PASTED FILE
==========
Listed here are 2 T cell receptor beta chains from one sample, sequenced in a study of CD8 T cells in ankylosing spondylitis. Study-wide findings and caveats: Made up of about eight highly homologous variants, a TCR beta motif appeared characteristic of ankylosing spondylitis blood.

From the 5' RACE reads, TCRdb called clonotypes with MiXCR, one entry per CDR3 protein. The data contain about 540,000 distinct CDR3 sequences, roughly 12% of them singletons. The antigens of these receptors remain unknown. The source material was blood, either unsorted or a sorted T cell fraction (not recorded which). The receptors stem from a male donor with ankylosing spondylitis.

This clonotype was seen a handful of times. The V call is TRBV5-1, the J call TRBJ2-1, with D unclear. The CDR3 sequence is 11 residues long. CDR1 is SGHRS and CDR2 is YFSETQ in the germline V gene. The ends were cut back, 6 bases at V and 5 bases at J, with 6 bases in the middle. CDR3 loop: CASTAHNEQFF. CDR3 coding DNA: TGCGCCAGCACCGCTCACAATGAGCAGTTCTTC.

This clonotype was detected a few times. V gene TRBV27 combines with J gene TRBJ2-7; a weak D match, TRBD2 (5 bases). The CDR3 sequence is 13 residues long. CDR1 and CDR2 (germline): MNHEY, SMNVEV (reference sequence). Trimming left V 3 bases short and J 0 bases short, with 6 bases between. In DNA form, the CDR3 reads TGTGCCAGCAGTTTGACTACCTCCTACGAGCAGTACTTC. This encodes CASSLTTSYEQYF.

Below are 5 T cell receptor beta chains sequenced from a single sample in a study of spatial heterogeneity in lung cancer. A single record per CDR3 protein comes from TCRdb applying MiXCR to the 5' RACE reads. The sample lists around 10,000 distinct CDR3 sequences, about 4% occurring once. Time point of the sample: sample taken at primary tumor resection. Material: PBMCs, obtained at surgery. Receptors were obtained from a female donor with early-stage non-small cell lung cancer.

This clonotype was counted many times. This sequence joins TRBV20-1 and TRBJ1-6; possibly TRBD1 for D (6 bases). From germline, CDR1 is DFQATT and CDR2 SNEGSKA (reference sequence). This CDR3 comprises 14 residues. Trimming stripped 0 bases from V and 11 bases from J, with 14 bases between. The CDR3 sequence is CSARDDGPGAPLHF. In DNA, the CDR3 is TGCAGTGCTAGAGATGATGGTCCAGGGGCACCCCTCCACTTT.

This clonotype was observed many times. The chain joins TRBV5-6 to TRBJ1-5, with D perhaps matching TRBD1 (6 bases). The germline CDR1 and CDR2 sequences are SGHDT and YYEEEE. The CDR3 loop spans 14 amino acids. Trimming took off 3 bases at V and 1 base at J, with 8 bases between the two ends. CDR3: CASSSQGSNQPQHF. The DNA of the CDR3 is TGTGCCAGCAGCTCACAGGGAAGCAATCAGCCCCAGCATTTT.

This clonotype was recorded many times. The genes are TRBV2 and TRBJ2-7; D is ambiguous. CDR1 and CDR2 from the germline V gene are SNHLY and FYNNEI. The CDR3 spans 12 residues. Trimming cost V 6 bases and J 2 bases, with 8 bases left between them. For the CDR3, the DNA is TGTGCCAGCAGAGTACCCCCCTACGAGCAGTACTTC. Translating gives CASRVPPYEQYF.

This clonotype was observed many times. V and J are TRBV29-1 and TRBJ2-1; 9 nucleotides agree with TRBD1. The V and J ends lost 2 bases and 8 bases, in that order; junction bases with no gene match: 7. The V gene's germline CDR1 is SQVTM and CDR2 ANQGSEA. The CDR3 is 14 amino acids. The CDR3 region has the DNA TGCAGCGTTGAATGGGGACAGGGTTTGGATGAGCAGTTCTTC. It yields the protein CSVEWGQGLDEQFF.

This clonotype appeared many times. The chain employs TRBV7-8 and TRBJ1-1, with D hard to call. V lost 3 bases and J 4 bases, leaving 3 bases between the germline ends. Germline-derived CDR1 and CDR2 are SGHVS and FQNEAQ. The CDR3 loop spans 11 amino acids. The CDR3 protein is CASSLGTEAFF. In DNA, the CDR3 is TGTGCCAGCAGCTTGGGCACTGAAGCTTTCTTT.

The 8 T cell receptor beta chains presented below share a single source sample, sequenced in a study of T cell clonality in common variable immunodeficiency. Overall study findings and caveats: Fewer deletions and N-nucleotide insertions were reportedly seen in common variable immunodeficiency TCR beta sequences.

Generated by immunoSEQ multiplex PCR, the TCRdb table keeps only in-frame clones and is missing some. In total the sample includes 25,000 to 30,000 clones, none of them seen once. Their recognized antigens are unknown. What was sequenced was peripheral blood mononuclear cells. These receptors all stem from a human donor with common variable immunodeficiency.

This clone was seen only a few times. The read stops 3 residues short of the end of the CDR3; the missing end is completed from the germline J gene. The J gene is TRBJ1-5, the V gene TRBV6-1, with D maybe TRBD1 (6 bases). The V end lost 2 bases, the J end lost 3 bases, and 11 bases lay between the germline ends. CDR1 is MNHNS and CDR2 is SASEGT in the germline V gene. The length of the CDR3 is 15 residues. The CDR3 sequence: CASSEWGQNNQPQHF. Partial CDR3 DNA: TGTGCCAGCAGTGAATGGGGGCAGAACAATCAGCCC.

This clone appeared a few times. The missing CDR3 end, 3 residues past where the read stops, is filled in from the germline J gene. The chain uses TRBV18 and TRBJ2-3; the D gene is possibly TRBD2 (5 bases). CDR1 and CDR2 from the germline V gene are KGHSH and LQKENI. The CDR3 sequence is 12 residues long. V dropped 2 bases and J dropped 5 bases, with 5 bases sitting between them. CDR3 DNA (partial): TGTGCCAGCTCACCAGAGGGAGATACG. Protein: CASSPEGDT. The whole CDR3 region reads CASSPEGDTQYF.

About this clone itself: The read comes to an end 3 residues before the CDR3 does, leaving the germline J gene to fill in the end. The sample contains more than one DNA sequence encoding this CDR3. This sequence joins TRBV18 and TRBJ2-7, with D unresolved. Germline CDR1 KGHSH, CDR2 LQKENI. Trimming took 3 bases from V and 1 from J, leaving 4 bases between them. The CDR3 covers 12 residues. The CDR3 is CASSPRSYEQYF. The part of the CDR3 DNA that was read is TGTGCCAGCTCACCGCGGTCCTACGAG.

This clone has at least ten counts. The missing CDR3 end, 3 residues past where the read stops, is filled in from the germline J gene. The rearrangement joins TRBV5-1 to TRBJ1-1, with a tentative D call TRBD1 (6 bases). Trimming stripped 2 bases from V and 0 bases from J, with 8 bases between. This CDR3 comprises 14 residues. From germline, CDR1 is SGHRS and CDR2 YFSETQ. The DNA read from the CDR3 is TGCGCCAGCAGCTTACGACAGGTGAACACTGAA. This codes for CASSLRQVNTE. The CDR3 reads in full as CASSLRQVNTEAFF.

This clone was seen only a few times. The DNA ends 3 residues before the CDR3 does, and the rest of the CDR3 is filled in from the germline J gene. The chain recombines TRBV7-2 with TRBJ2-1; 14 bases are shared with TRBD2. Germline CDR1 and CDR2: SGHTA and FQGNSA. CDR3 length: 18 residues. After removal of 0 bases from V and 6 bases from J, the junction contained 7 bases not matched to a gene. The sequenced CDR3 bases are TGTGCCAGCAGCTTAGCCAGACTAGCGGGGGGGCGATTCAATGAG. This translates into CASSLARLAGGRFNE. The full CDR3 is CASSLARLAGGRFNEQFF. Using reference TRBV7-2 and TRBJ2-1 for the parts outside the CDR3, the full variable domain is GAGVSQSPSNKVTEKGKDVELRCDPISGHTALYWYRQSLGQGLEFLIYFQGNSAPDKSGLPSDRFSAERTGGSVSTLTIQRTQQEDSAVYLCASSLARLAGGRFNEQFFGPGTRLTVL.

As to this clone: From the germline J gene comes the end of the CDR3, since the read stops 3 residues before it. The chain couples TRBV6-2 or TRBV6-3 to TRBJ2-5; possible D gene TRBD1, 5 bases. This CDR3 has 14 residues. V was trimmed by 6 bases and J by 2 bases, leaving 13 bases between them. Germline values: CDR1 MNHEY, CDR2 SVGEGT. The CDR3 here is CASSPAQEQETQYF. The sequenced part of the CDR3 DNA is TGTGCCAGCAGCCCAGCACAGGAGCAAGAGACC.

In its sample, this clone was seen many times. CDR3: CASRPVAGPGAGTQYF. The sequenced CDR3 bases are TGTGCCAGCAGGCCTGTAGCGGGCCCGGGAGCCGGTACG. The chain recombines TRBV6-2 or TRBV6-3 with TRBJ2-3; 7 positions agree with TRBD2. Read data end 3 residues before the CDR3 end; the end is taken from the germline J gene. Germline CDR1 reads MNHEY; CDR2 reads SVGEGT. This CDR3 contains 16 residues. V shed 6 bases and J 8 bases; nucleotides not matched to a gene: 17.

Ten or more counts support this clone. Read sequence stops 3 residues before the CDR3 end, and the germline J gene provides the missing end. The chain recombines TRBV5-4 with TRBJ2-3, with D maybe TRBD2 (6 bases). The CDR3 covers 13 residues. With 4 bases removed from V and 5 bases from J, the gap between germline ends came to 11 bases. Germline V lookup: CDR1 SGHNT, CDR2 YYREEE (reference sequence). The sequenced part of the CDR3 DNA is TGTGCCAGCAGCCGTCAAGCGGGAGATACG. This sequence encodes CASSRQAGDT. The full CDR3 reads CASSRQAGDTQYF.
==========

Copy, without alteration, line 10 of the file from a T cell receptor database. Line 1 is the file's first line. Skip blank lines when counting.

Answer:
This clonotype appeared many times. The chain employs TRBV7-8 and TRBJ1-1, with D hard to call. V lost 3 bases and J 4 bases, leaving 3 bases between the germline ends. Germline-derived CDR1 and CDR2 are SGHVS and FQNEAQ. The CDR3 loop spans 11 amino acids. The CDR3 protein is CASSLGTEAFF. In DNA, the CDR3 is TGTGCCAGCAGCTTGGGCACTGAAGCTTTCTTT.